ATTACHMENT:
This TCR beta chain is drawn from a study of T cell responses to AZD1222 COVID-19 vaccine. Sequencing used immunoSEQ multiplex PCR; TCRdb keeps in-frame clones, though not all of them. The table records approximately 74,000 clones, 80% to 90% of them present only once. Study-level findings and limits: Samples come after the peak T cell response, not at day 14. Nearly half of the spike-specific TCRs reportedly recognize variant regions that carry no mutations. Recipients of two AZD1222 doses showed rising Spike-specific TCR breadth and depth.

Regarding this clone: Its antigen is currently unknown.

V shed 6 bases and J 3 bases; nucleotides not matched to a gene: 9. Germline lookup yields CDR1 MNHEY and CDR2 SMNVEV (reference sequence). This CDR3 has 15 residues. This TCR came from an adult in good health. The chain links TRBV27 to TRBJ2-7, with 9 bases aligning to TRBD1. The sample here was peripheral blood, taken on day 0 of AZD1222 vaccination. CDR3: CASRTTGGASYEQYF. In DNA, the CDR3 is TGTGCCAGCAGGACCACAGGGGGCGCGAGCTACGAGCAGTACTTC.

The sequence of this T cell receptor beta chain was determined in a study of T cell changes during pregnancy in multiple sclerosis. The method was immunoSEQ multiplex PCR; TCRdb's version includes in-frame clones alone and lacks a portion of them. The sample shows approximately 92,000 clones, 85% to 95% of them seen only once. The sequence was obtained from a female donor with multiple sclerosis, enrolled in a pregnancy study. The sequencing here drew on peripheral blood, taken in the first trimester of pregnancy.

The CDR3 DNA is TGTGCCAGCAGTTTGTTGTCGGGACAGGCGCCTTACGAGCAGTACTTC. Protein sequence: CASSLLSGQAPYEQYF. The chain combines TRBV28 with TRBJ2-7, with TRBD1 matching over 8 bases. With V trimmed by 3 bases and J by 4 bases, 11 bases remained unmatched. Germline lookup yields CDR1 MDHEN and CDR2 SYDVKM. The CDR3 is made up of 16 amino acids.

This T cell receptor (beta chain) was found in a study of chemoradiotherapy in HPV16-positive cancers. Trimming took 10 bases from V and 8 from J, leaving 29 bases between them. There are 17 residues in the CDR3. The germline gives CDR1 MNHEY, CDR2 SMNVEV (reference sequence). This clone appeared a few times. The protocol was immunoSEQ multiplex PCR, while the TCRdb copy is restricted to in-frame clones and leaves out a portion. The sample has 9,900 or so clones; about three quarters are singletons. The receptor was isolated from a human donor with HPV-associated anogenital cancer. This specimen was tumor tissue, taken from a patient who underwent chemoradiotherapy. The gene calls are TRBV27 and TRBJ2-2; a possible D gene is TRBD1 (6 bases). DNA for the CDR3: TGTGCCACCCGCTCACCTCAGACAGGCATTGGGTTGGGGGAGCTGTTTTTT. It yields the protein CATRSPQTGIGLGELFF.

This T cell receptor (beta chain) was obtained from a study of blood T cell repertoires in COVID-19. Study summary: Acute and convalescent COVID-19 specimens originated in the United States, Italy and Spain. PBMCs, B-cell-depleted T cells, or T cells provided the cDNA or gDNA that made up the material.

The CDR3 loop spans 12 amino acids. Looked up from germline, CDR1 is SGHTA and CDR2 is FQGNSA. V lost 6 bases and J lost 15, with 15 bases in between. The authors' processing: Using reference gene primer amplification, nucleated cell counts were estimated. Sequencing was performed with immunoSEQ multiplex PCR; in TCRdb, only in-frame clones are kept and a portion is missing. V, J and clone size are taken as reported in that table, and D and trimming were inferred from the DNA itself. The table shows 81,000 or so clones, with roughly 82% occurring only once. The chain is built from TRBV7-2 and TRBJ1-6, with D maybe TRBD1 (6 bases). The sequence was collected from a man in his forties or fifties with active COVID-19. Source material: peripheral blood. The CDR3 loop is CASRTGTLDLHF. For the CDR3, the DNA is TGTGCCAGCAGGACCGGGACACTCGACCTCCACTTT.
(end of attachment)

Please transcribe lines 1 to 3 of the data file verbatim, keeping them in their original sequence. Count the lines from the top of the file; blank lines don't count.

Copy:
This TCR beta chain is drawn from a study of T cell responses to AZD1222 COVID-19 vaccine. Sequencing used immunoSEQ multiplex PCR; TCRdb keeps in-frame clones, though not all of them. The table records approximately 74,000 clones, 80% to 90% of them present only once. Study-level findings and limits: Samples come after the peak T cell response, not at day 14. Nearly half of the spike-specific TCRs reportedly recognize variant regions that carry no mutations. Recipients of two AZD1222 doses showed rising Spike-specific TCR breadth and depth.

Regarding this clone: Its antigen is currently unknown.

V shed 6 bases and J 3 bases; nucleotides not matched to a gene: 9. Germline lookup yields CDR1 MNHEY and CDR2 SMNVEV (reference sequence). This CDR3 has 15 residues. This TCR came from an adult in good health. The chain links TRBV27 to TRBJ2-7, with 9 bases aligning to TRBD1. The sample here was peripheral blood, taken on day 0 of AZD1222 vaccination. CDR3: CASRTTGGASYEQYF. In DNA, the CDR3 is TGTGCCAGCAGGACCACAGGGGGCGCGAGCTACGAGCAGTACTTC.